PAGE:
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Deval Patrick heads to Alabama to campaign in heated Senate contest

Suzanne Kreiter/Globe staffSuzanne Kreiter

Former Massachusetts governor Deval Patrick will spend the weekend in Alabama campaigning for Democratic Senate candidate Doug Jones, days before a nationally watched special election against Roy Moore.

Moore, who has drawn national headlines in the last month after numerous women have accused him of inappropriate conduct with them as teenage girls decades ago, has received the endorsement of President Trump, and the race has taken on a far higher profile than any state race in recent years.

A Patrick spokesman said the Jones team asked the former governor to campaign for him. He will spend Saturday and Sunday visiting college campuses and speaking at get-out-the-vote rallies, according to Patrick’s former chief of staff, Doug Rubin.


Patrick is not the only high-profile Democrat heading to Alabama to campaign for Jones in the race to fill the seat formerly held by US Attorney General Jeff Sessions. New Jersey Senator Cory Booker is also expected to visit African-American communities in the state this weekend to encourage them to vote on Tuesday, as are Georgia Representative John Lewis and several others.

The reason for that: For a Democrat to win in a heavily Republican state such as Alabama, that candidate must ensure a high turnout of African-American voters, who have overwhelmingly voted Democratic in recent years.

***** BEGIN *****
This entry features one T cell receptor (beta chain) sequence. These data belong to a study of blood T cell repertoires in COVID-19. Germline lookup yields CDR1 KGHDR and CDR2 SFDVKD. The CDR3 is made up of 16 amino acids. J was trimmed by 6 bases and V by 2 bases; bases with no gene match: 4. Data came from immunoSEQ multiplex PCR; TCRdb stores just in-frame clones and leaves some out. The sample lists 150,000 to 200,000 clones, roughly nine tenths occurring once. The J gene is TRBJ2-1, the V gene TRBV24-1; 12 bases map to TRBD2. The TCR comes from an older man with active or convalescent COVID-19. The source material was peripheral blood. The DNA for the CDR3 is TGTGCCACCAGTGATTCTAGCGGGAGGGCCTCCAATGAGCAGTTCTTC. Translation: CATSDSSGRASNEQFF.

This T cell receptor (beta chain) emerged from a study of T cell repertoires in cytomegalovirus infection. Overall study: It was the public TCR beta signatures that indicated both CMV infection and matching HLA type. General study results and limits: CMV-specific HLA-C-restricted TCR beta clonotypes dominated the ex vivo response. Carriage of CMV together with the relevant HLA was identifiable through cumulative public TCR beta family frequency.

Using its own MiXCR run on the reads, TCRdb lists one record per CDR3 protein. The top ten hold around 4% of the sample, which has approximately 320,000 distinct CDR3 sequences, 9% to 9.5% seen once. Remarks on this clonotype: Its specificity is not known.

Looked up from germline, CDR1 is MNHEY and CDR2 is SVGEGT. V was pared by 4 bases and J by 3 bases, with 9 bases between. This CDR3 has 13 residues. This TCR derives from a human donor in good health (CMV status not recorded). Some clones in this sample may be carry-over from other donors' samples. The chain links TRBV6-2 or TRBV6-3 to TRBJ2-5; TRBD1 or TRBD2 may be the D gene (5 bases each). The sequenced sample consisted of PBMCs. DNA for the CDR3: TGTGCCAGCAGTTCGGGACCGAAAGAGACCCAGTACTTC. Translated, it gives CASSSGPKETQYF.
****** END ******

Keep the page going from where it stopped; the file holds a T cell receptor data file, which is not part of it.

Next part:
Alabama is familiar territory for Patrick. He has twice been involved in notable civil rights lawsuits in the state, including a suit tried against Sessions, then a local federal prosecutor. Patrick was part of a group of NAACP Legal Defense Fund lawyers who defended three black civil rights leaders against voter-fraud charges brought by Sessions. Over the years, as Sessions was up for one federal post after another — including US attorney general — Patrick registered his complaints. Now he’s working to help replace him in the Senate with a Democrat.


After leaving Beacon Hill, Patrick joined Bain Capital — the investment firm founded by his Republican predecessor in the State House, Mitt Romney. At Bain, Patrick started a new line of business directing investments in companies that produce profits but also have a positive impact on social problems.

There have been rumblings about Patrick running for president in 2020 but, until now, he’s kept a low profile, rarely attending political events or visiting other states in a political capacity.

James Pindell can be reached at james.pindell@globe.com. Follow him on Twitter @jamespindell or subscribe to his Ground Game newsletter on politics:http://pages.email.bostonglobe.com/GroundGameSignUp